First, Saul had something to "do." Saul knew that since he, as he was trembling and astonished, was the one who asked, "Lord, what do You want me to do?" He obviously believed in Jesus, but had further question about what he must do. Some people would answer that today by telling someone like Saul, "Nothing. There's not one thing for you to do." You will notice that Jesus' answer for him was different. He told Saul, "Arise and go into the city and you will be told what you must do" (Acts 9:6b).
Second, Saul had something he "must" do. This was no optional matter, nor was it something he could take or leave. "Must" explicitly means essential or mandatory.
Third, Saul had something to do that he could not do there. He was told to go to the city, but why? He was going to be told what to do there (6). So, what was he told to do there? That is when we need to look back with Saul, who by now goes by his new name, Paul, as he reviews his conversion with angry Jews right after he is arrested in Jerusalem. Ananias reluctantly shows up to see Paul (cf. Acts 9:13-14; incidentally, Ananias tells Jesus that Saul bound up all who "call on Your name." Compare that phrase to Acts 22:16 and see how Saul called on the name of the Lord). There, from Ananias, Saul learns what he must do. He is told, "And now why are you waiting? Arise and be baptized, and wash away your sins, calling on the name of the Lord." If one had no doctrinal bias coming to this text, how would he understand that? Would he more likely interpret from it that Saul had already been saved on Damascus road? Or would he, without bias, see an intrinsic tie between baptism and forgiveness?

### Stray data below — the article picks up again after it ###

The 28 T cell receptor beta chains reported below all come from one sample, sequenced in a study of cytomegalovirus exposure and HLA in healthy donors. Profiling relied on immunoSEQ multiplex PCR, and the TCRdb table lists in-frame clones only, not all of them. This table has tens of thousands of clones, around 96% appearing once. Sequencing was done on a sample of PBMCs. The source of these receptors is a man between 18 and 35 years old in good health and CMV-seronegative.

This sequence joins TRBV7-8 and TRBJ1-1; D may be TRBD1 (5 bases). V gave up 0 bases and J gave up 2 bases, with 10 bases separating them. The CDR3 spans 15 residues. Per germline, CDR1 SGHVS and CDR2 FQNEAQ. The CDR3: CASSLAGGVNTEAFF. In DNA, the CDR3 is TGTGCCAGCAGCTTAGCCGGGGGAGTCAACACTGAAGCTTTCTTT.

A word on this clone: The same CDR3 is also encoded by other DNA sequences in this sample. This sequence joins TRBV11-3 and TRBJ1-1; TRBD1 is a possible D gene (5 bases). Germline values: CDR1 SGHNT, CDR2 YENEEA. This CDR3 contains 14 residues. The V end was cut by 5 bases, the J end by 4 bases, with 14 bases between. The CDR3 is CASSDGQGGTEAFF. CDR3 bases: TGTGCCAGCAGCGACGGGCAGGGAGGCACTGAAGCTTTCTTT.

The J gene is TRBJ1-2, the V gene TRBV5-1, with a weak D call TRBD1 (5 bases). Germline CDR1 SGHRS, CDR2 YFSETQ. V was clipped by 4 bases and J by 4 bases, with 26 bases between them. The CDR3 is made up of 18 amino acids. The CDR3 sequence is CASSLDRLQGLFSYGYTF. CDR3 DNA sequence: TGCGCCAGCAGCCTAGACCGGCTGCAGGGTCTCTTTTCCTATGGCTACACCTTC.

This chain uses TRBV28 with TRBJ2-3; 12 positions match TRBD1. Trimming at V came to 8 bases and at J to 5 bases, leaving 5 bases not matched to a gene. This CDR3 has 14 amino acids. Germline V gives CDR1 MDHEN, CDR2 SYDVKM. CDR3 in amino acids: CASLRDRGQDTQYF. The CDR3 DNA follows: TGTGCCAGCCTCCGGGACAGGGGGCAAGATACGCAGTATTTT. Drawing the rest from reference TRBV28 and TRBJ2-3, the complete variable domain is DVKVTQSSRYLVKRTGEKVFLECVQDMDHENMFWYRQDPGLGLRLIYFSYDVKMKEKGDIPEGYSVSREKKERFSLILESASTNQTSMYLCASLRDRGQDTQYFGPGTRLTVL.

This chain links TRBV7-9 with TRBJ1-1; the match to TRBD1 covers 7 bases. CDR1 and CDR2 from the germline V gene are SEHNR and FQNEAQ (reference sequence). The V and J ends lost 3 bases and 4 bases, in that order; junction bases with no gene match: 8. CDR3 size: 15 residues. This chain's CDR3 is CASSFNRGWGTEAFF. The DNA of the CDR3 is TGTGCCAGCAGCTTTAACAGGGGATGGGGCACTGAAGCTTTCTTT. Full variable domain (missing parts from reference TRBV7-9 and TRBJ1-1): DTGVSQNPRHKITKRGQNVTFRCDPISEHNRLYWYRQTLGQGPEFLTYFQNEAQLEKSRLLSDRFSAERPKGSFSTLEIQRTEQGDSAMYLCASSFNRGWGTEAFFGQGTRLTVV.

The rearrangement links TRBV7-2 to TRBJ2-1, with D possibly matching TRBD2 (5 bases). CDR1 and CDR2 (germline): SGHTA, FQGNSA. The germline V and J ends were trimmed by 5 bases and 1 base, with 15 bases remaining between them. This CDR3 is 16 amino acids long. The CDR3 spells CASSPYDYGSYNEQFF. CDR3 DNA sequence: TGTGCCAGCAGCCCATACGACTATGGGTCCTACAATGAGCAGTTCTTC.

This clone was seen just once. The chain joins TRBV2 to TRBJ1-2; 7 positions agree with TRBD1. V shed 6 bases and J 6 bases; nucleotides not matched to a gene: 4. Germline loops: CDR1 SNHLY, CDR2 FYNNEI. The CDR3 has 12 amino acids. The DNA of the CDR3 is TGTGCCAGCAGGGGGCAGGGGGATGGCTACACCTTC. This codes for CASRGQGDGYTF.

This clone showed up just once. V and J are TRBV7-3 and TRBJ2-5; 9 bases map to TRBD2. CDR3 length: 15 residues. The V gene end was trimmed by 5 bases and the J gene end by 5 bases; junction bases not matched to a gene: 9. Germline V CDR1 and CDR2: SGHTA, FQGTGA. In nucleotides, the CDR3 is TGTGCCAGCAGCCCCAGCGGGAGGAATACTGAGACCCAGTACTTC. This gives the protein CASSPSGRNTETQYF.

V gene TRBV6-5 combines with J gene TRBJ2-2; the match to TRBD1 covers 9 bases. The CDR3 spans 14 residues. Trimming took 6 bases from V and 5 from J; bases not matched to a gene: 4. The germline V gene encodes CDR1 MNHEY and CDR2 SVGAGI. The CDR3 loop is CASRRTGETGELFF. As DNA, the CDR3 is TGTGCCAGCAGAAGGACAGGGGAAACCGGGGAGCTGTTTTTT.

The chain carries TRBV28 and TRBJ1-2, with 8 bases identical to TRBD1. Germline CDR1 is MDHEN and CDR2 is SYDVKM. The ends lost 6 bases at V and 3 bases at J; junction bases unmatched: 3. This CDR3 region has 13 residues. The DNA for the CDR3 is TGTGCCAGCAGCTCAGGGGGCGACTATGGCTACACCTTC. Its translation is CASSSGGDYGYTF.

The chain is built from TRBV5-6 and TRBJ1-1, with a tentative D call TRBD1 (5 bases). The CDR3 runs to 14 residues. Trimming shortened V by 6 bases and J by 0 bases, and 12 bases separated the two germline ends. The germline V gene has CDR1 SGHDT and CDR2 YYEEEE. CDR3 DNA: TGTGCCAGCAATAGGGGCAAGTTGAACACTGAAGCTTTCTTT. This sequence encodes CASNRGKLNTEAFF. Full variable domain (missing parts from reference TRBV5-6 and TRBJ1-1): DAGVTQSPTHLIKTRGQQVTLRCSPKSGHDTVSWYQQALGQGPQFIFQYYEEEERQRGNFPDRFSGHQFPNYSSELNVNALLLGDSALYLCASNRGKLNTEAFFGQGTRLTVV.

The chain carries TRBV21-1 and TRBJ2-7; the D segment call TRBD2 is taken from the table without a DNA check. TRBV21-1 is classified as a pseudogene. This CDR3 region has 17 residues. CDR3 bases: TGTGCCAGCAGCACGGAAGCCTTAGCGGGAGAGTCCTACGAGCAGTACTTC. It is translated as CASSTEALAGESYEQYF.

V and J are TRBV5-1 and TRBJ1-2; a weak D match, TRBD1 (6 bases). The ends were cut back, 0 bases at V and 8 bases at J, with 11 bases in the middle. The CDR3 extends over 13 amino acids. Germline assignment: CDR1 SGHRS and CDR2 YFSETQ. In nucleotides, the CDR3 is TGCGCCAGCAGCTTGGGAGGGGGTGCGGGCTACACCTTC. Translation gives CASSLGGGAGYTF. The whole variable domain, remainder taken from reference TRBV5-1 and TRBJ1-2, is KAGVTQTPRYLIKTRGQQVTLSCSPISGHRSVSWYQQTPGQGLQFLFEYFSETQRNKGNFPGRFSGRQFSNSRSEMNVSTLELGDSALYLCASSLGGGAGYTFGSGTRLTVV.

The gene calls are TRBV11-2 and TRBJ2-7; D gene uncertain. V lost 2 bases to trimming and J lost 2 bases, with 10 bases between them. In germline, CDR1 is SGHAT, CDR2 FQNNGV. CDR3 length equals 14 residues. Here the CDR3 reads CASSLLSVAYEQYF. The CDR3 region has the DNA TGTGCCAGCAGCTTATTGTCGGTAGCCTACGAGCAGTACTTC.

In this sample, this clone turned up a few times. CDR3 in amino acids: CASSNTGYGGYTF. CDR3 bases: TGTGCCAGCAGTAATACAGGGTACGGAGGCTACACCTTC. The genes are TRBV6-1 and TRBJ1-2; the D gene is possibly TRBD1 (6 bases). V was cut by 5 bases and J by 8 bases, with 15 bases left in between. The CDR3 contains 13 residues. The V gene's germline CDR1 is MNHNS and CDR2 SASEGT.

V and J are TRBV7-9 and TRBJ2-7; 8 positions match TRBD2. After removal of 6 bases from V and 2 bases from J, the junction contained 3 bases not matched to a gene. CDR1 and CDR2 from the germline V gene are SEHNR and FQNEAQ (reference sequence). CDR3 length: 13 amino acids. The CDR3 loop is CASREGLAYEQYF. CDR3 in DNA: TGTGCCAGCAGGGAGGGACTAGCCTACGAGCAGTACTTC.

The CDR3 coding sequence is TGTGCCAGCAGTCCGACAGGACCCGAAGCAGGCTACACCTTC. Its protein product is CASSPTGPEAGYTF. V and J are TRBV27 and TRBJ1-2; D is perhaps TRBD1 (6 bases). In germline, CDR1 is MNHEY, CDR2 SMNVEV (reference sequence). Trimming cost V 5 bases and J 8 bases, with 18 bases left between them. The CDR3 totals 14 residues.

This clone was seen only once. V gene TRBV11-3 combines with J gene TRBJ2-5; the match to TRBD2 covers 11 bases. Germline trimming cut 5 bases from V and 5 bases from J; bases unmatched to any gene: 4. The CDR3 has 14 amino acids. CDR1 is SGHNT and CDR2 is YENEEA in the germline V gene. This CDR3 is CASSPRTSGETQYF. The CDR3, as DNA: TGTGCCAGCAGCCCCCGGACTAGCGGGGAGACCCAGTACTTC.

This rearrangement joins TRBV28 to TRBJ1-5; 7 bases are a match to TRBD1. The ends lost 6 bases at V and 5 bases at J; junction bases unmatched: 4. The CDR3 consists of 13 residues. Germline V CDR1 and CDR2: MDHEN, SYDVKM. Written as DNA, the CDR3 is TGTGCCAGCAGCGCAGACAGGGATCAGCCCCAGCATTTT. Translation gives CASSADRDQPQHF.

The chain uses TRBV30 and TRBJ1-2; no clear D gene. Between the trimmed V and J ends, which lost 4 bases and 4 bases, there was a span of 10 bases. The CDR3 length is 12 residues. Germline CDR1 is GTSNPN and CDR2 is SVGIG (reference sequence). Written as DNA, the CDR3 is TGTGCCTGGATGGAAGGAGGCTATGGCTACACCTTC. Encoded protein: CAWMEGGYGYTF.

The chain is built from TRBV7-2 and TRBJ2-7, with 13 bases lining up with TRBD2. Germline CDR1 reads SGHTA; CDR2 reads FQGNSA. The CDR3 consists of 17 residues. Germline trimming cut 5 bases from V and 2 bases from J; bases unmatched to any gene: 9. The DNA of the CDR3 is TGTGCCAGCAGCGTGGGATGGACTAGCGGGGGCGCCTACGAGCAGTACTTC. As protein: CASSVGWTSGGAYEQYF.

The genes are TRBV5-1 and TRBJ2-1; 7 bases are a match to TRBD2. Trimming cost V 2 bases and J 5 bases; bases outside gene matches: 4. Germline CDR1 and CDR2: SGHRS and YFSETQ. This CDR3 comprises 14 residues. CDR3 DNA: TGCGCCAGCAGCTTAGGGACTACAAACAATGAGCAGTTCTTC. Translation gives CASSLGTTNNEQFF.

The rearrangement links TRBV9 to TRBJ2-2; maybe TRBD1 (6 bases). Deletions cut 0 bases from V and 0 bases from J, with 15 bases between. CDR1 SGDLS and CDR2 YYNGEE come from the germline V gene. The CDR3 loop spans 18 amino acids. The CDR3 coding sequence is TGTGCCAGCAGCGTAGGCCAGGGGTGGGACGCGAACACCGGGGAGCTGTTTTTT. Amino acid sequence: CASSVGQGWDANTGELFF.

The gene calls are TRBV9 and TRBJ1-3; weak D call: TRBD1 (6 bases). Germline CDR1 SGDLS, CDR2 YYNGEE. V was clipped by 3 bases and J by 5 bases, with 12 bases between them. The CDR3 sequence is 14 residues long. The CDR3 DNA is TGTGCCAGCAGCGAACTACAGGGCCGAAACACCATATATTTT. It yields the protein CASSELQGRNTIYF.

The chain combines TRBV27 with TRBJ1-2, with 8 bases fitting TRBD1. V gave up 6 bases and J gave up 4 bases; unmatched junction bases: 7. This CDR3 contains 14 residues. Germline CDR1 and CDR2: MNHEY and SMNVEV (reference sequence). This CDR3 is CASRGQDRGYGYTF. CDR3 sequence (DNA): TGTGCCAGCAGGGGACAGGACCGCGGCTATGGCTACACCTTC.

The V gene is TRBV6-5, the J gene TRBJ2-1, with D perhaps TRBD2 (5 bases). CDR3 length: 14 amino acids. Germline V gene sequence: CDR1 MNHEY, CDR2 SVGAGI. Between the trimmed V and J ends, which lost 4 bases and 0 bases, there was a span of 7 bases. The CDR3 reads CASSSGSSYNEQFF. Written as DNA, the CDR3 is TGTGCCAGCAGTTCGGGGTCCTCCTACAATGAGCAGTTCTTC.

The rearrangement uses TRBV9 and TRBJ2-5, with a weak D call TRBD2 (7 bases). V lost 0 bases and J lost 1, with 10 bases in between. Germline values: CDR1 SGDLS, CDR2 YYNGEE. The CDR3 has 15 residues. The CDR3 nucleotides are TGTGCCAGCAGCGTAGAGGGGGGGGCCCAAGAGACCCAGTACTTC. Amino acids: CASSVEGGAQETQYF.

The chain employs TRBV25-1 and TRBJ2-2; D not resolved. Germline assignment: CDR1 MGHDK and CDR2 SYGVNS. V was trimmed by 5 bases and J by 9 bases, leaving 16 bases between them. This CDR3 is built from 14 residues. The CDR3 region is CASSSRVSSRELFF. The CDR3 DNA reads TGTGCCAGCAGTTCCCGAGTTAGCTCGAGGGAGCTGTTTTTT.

Remember that Saul in one of several examples, just in the book of Acts, wherein the details point to the role of faith, repentance, AND baptism in obtaining the benefits of grace and receiving salvation from sins. Let us never make up our mind, then go to the text and pick and choose what we like which confirms our convictions. Let us carefully study the details, and thus determine doctrine.